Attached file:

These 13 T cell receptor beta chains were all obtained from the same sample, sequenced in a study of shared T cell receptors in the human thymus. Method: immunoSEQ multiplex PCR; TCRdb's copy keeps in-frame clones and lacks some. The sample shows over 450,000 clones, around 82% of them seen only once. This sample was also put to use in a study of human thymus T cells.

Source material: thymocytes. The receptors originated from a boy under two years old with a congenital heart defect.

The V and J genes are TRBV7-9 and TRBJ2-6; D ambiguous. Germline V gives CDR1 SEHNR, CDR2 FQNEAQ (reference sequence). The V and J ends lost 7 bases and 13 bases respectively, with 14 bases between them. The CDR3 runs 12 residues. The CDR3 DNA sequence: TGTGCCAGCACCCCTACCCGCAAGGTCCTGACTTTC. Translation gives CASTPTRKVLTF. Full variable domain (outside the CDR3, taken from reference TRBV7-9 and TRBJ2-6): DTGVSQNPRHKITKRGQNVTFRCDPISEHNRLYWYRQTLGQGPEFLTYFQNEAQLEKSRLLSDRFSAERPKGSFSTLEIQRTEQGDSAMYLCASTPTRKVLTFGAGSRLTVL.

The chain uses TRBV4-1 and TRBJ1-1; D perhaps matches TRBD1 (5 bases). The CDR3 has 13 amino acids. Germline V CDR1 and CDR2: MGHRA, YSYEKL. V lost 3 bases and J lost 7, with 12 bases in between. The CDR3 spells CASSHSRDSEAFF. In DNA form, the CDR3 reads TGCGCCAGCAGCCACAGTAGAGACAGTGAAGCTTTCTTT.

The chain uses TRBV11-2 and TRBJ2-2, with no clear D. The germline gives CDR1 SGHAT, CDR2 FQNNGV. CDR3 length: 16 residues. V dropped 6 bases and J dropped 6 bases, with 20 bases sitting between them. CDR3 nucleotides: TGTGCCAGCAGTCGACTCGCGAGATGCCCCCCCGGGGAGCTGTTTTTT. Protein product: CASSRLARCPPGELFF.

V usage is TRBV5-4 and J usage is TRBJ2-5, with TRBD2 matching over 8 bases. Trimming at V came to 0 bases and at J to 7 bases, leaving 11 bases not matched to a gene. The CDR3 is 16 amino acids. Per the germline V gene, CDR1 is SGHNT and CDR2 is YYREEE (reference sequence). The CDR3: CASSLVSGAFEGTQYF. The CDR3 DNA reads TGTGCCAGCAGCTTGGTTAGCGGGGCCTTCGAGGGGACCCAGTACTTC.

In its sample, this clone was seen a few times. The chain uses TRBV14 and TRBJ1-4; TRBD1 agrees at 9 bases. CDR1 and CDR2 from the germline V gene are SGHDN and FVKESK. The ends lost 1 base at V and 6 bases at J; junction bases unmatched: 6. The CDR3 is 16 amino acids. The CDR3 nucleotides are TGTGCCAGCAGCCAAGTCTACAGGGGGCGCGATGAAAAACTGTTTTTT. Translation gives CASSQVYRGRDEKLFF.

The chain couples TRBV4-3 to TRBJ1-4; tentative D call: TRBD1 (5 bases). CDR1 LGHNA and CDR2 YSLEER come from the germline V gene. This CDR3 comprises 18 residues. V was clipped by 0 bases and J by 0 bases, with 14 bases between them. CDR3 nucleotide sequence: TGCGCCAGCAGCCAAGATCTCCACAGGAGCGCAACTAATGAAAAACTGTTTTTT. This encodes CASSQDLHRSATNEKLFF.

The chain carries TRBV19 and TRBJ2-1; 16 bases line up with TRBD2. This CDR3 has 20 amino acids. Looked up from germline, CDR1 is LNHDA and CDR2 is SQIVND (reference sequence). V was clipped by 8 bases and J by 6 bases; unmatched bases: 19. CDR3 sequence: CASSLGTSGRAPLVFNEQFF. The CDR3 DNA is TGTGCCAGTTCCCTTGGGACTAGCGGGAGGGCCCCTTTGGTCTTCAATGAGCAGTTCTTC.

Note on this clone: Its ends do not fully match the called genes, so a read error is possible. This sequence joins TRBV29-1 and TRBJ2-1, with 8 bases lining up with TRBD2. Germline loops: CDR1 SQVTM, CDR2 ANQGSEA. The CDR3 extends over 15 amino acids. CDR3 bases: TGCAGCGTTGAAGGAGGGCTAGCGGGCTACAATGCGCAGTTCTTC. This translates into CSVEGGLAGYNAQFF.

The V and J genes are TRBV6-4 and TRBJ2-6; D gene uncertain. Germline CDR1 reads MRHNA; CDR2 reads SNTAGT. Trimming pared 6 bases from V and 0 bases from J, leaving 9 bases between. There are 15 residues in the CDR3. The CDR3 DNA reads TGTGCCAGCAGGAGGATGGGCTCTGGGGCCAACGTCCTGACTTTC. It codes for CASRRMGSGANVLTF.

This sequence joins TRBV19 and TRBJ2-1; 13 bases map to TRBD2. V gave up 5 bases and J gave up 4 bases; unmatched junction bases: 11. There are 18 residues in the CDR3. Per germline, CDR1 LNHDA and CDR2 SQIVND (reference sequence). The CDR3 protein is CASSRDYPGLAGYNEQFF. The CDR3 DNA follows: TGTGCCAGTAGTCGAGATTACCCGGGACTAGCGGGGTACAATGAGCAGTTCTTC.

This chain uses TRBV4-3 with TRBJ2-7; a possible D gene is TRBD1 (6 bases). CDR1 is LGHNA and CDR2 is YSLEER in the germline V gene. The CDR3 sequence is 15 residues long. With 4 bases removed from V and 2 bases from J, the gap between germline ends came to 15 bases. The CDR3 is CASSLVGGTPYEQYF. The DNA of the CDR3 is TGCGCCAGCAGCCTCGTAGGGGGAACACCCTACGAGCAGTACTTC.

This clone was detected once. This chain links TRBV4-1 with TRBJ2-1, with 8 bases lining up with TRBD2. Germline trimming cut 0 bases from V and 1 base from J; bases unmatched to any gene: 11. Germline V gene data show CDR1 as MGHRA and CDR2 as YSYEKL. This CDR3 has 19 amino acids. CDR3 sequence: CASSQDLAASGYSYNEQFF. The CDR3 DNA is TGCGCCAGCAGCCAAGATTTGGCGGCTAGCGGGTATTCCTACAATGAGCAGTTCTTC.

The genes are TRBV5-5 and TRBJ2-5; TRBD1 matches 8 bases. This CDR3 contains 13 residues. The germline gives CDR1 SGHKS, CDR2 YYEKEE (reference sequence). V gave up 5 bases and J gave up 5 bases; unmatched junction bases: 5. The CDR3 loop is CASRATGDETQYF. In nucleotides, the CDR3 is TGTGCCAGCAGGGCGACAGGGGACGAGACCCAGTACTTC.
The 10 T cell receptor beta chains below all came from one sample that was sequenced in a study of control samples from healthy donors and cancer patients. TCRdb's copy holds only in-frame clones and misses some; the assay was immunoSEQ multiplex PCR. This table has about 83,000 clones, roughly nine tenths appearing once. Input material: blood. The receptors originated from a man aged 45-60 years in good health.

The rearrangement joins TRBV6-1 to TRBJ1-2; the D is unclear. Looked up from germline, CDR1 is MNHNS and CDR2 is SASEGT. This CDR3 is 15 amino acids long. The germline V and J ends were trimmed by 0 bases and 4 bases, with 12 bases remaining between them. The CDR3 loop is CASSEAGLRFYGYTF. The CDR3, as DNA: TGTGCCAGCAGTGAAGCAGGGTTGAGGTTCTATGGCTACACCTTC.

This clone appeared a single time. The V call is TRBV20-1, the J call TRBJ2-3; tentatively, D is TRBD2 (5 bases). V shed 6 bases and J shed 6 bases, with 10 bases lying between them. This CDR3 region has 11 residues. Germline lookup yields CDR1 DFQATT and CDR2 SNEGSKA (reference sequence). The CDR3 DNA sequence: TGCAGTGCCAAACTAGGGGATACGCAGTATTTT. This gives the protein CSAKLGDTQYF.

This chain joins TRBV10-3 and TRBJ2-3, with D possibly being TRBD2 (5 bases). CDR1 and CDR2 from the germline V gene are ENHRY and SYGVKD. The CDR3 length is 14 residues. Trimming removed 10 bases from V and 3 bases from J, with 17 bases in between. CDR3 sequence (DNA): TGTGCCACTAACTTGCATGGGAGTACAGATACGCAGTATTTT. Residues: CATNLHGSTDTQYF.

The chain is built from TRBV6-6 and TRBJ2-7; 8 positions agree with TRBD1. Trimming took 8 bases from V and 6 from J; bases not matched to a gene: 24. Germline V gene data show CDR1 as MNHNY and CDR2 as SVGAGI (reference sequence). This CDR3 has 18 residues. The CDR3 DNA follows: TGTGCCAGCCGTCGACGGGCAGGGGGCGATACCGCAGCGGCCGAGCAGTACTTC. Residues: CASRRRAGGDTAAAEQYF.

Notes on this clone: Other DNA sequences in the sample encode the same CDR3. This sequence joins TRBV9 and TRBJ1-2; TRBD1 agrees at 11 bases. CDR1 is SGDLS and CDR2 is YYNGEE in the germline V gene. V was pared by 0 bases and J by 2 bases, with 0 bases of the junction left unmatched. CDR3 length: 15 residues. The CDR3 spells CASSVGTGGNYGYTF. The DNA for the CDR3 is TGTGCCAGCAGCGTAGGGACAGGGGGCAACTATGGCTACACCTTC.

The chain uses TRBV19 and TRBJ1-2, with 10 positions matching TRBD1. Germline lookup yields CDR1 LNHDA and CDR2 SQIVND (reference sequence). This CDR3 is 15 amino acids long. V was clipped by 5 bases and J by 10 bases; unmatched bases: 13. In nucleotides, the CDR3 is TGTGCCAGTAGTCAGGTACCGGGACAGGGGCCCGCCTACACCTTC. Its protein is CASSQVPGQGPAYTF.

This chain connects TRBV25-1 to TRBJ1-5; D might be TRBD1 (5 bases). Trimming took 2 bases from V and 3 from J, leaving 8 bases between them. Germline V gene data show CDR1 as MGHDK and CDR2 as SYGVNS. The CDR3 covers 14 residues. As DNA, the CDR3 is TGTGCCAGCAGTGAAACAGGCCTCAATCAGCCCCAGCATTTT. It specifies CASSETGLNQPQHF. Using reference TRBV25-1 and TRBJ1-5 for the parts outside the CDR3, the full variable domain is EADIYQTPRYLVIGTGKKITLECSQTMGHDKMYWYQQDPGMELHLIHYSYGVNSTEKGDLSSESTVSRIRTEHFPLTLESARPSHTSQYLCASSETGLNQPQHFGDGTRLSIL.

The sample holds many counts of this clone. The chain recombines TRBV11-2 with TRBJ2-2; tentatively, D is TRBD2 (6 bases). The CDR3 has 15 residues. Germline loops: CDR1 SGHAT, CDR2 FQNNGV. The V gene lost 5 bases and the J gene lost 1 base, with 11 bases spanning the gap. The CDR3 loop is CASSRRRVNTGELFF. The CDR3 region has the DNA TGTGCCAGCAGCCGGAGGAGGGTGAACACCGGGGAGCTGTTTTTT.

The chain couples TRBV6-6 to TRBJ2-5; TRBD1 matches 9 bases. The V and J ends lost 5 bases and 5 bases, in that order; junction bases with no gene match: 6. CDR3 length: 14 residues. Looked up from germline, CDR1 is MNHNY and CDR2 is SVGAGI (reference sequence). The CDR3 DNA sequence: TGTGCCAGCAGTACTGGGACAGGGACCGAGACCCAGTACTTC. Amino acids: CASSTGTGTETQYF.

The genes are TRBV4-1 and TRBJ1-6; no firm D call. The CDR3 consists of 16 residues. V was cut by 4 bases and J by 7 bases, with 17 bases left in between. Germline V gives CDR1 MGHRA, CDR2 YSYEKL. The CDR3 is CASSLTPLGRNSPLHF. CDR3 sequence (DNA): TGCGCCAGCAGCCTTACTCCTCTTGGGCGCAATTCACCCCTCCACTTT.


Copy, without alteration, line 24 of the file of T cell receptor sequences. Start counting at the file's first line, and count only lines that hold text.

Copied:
The sample holds many counts of this clone. The chain recombines TRBV11-2 with TRBJ2-2; tentatively, D is TRBD2 (6 bases). The CDR3 has 15 residues. Germline loops: CDR1 SGHAT, CDR2 FQNNGV. The V gene lost 5 bases and the J gene lost 1 base, with 11 bases spanning the gap. The CDR3 loop is CASSRRRVNTGELFF. The CDR3 region has the DNA TGTGCCAGCAGCCGGAGGAGGGTGAACACCGGGGAGCTGTTTTTT.